December 28, 1996 in Washington Voices

Woman Sentenced For Burning Home In Revenge For Eviction

By The Spokesman-Review
 

A woman who admitted helping another man torch a Newman Lake home two years ago will spend four months in jail, a Superior Court Judge decided last week.

Marilyn Edith McCallister, who originally was charged with first-degree arson, pled guilty to a lesser charge of attempted second-degree arson last Thursday. Judge Kenneth H. Kato ordered McCallister to report to the Spokane County Jail on Jan. 6 to begin serving her sentence.

McCallister also must spend a year on probation and pay restitution for her part in sparking the fire. The amount of restitution will be determined later, according to court records. Eric Olson, Valley Fire deputy fire marshal, said the amount could be as high as $50,000.

McCallister and John Allen Albright were arrested on first-degree arson charges last summer. Court records show McCallister’s daughter - then 16 - drove Albright and McCallister to a house at 26618 E. Nebraska on April 18, 1994.

John got out of the car and set the house on fire, court records state.

In a written statement to the judge, McCallister admitted to knowing Albright planned to set the house on fire, buying the gasoline to help him do it and assisting him in starting the blaze.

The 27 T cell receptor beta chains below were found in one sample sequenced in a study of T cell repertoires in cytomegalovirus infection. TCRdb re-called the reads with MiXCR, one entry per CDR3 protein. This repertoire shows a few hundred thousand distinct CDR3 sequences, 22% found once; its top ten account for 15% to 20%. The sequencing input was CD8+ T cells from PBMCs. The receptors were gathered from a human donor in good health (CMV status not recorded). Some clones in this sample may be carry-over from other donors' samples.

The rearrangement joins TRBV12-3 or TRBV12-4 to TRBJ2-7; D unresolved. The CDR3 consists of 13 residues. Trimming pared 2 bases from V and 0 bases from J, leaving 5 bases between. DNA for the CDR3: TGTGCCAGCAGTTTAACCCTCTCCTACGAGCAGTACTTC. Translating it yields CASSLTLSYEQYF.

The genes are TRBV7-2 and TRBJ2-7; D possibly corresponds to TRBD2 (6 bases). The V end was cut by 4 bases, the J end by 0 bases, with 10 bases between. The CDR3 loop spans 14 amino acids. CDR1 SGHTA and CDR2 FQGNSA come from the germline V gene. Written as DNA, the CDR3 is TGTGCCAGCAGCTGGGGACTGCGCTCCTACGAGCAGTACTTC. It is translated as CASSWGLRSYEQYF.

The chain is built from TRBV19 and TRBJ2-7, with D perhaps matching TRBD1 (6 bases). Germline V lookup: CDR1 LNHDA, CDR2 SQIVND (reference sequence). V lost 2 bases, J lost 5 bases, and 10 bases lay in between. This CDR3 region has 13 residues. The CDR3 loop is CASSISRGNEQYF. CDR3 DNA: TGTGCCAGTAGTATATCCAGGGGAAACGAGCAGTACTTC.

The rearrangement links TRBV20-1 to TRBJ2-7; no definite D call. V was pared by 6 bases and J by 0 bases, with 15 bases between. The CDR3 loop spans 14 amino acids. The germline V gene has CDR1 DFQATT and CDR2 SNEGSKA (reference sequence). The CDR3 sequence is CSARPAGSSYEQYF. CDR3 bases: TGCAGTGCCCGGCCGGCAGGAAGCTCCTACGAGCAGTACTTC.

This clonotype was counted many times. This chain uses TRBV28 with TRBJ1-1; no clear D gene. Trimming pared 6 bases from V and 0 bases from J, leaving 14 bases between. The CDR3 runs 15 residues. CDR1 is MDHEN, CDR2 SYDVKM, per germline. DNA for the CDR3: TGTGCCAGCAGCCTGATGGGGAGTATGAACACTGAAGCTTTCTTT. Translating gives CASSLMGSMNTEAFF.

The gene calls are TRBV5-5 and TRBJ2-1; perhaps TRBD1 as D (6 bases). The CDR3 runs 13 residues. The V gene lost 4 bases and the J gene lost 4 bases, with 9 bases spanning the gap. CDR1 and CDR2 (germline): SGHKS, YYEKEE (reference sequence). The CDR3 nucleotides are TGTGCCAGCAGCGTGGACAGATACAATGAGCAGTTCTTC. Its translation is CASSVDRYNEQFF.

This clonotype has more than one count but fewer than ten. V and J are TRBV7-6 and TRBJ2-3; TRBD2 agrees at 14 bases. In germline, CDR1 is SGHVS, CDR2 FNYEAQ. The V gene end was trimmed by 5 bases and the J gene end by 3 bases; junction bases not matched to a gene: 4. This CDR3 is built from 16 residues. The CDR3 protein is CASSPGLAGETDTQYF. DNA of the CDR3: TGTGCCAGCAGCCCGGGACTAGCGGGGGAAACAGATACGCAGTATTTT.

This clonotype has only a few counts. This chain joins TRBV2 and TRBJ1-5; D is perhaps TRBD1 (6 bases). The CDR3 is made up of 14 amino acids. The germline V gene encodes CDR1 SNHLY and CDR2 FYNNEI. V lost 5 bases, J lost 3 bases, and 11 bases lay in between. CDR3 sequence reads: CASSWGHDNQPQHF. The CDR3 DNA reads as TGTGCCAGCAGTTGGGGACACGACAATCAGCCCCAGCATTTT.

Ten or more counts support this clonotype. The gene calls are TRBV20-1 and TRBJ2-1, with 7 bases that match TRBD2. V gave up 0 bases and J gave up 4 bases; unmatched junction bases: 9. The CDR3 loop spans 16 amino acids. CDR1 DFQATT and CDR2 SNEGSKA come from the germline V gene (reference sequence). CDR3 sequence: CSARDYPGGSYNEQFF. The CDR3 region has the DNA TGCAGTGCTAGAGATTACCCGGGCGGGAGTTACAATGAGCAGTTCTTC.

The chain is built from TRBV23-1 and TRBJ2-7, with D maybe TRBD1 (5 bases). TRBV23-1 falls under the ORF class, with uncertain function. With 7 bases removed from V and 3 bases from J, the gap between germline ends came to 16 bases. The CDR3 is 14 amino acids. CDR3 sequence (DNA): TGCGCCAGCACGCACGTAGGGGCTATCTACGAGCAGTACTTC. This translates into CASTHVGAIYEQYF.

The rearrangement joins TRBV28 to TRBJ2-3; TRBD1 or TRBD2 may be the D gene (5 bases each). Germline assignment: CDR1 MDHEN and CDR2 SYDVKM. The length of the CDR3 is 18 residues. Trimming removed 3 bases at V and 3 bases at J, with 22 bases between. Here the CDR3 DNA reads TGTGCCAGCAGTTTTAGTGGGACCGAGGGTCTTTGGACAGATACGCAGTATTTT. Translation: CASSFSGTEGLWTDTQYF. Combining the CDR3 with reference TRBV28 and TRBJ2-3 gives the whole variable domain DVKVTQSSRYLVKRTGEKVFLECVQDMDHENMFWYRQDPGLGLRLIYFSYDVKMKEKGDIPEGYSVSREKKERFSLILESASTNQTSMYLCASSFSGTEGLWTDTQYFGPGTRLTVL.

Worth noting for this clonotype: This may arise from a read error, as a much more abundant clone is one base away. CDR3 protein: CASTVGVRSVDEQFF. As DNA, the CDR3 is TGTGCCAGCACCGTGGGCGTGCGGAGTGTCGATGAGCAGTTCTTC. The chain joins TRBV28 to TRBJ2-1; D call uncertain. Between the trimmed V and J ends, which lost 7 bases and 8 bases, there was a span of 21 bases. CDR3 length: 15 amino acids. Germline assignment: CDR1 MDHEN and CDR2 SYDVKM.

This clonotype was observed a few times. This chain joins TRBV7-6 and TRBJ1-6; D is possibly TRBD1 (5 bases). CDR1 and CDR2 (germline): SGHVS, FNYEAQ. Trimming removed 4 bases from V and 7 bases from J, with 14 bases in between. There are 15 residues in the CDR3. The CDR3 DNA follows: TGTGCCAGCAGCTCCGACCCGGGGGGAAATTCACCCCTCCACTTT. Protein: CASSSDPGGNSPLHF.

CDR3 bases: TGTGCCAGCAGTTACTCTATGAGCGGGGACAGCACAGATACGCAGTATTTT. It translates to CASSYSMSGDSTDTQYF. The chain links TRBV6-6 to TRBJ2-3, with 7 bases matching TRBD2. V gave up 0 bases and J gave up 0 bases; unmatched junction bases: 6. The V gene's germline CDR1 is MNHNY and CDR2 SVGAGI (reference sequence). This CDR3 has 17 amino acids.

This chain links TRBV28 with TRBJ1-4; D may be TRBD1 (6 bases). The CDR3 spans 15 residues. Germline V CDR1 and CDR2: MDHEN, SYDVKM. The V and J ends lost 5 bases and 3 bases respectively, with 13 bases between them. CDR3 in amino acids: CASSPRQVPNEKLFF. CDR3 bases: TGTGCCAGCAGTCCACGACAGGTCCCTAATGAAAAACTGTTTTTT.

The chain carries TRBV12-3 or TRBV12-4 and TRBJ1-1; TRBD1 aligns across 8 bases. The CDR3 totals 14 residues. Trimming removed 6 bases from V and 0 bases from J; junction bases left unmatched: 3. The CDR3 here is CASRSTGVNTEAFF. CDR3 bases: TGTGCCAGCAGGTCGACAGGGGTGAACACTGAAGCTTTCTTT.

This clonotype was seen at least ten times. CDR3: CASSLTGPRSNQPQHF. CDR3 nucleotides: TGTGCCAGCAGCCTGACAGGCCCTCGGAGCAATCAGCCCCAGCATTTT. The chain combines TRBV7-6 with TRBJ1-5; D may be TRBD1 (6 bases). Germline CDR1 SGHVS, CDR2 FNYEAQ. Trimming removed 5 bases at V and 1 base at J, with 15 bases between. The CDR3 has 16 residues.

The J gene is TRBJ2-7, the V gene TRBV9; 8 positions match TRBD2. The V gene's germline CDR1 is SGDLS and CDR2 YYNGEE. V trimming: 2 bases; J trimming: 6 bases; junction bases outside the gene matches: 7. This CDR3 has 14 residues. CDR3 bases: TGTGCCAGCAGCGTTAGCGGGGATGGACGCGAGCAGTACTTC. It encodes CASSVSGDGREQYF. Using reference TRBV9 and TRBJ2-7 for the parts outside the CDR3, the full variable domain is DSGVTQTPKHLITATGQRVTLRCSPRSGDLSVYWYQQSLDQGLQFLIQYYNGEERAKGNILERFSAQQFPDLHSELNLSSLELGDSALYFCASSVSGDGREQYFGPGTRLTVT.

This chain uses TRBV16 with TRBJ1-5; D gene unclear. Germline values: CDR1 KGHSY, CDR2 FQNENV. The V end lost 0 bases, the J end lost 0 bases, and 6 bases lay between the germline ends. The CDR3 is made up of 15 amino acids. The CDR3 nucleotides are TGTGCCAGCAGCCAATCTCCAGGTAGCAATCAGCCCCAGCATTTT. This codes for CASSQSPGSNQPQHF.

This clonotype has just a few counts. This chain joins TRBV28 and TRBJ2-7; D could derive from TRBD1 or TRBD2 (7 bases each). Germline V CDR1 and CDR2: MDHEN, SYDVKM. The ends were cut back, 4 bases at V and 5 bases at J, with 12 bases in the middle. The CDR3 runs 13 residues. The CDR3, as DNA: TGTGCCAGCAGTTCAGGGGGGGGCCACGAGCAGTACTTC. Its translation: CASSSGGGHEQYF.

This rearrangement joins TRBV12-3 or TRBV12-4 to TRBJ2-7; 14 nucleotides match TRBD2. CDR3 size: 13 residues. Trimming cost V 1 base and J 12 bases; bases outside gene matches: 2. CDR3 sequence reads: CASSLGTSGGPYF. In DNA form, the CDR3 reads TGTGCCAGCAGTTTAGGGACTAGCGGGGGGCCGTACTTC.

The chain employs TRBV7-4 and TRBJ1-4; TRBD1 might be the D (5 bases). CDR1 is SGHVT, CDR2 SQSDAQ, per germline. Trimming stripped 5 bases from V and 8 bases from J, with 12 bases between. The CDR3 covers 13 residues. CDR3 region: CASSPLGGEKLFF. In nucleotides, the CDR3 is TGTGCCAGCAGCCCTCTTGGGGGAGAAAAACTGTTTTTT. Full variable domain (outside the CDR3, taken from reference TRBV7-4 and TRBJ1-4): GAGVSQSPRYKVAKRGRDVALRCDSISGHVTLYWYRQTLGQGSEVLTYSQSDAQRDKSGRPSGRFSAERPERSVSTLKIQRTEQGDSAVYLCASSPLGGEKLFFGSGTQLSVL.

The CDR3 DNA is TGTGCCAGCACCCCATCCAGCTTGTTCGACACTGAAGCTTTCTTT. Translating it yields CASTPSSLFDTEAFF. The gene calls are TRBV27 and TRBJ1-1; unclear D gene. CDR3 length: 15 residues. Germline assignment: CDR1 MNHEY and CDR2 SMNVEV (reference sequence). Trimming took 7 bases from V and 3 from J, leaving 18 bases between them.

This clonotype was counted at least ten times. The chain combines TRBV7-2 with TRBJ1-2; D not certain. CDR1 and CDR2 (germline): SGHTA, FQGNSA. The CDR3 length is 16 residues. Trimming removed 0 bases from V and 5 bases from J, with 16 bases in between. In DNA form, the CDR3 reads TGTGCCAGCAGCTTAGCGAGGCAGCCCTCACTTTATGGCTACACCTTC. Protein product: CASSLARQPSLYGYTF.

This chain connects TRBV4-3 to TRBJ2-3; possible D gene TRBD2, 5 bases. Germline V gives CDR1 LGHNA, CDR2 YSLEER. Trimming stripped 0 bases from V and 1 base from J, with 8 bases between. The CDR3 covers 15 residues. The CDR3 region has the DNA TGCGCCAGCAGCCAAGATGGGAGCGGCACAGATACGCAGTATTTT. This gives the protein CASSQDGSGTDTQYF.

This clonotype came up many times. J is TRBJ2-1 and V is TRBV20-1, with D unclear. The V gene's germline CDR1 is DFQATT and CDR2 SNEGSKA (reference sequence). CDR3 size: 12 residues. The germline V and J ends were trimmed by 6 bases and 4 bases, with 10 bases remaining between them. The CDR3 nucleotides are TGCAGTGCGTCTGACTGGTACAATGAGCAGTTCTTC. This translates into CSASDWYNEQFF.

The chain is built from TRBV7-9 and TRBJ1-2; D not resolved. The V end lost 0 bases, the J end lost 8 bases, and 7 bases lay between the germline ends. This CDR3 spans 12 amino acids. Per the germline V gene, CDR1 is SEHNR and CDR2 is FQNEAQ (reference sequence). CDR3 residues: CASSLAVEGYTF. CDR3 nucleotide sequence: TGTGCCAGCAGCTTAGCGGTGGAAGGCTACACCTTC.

“I helped rip my daughter’s dress to make a wick for the bottle with gas in it,” McCallister wrote.

Valley Fire investigators determined the blaze was the work of an arsonist after finding burn patterns consistent with the use of an accelerant, such as gasoline.

Revenge was McCallister’s motive for helping set the blaze, according to court records.

McCallister and her family were evicted from the house when it was repossessed several months before the fire. The house was sold and the new owners were supposed to begin moving in the day of the fire, according to court records.

McCallister’s daughter, who was not charged, told authorities “her mother was very upset over the eviction and stated that if she couldn’t have (the house), no one else could,” court records state. She went on to say that her mother told Albright several times that “she still had insurance on the dwelling and if it burnt (sic) down, she would get money and split it with him.”

Albright is awaiting trial next month. As part of McCallister’s plea agreement, she is expected to testify against Albright, Olson said.

, DataTimes


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